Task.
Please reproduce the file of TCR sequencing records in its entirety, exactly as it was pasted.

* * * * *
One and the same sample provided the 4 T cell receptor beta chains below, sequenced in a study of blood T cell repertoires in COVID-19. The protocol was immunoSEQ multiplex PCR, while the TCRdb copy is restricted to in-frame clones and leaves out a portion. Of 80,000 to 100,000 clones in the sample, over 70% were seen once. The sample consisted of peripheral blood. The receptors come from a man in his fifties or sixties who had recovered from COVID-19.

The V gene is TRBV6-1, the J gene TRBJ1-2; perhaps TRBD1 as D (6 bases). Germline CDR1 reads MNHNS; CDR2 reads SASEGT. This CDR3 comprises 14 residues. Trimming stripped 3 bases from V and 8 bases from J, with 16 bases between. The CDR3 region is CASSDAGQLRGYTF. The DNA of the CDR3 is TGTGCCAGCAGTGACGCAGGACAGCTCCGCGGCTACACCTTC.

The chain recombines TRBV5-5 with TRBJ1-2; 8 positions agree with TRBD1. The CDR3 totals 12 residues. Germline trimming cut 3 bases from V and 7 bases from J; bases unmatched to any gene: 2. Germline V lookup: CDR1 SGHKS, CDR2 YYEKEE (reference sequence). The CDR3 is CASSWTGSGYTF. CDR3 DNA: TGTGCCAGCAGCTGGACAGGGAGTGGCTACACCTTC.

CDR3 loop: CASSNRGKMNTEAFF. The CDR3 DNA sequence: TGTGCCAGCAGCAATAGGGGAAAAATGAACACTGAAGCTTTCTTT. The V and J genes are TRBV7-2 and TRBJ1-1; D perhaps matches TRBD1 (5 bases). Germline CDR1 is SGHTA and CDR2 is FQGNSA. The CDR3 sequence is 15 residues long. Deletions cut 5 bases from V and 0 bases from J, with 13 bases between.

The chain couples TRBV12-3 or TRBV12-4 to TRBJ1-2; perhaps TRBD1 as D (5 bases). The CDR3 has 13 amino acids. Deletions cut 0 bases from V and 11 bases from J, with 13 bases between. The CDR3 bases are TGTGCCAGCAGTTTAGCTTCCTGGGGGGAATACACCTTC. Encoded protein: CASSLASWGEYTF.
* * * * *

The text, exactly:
One and the same sample provided the 4 T cell receptor beta chains below, sequenced in a study of blood T cell repertoires in COVID-19. The protocol was immunoSEQ multiplex PCR, while the TCRdb copy is restricted to in-frame clones and leaves out a portion. Of 80,000 to 100,000 clones in the sample, over 70% were seen once. The sample consisted of peripheral blood. The receptors come from a man in his fifties or sixties who had recovered from COVID-19.

The V gene is TRBV6-1, the J gene TRBJ1-2; perhaps TRBD1 as D (6 bases). Germline CDR1 reads MNHNS; CDR2 reads SASEGT. This CDR3 comprises 14 residues. Trimming stripped 3 bases from V and 8 bases from J, with 16 bases between. The CDR3 region is CASSDAGQLRGYTF. The DNA of the CDR3 is TGTGCCAGCAGTGACGCAGGACAGCTCCGCGGCTACACCTTC.

The chain recombines TRBV5-5 with TRBJ1-2; 8 positions agree with TRBD1. The CDR3 totals 12 residues. Germline trimming cut 3 bases from V and 7 bases from J; bases unmatched to any gene: 2. Germline V lookup: CDR1 SGHKS, CDR2 YYEKEE (reference sequence). The CDR3 is CASSWTGSGYTF. CDR3 DNA: TGTGCCAGCAGCTGGACAGGGAGTGGCTACACCTTC.

CDR3 loop: CASSNRGKMNTEAFF. The CDR3 DNA sequence: TGTGCCAGCAGCAATAGGGGAAAAATGAACACTGAAGCTTTCTTT. The V and J genes are TRBV7-2 and TRBJ1-1; D perhaps matches TRBD1 (5 bases). Germline CDR1 is SGHTA and CDR2 is FQGNSA. The CDR3 sequence is 15 residues long. Deletions cut 5 bases from V and 0 bases from J, with 13 bases between.

The chain couples TRBV12-3 or TRBV12-4 to TRBJ1-2; perhaps TRBD1 as D (5 bases). The CDR3 has 13 amino acids. Deletions cut 0 bases from V and 11 bases from J, with 13 bases between. The CDR3 bases are TGTGCCAGCAGTTTAGCTTCCTGGGGGGAATACACCTTC. Encoded protein: CASSLASWGEYTF.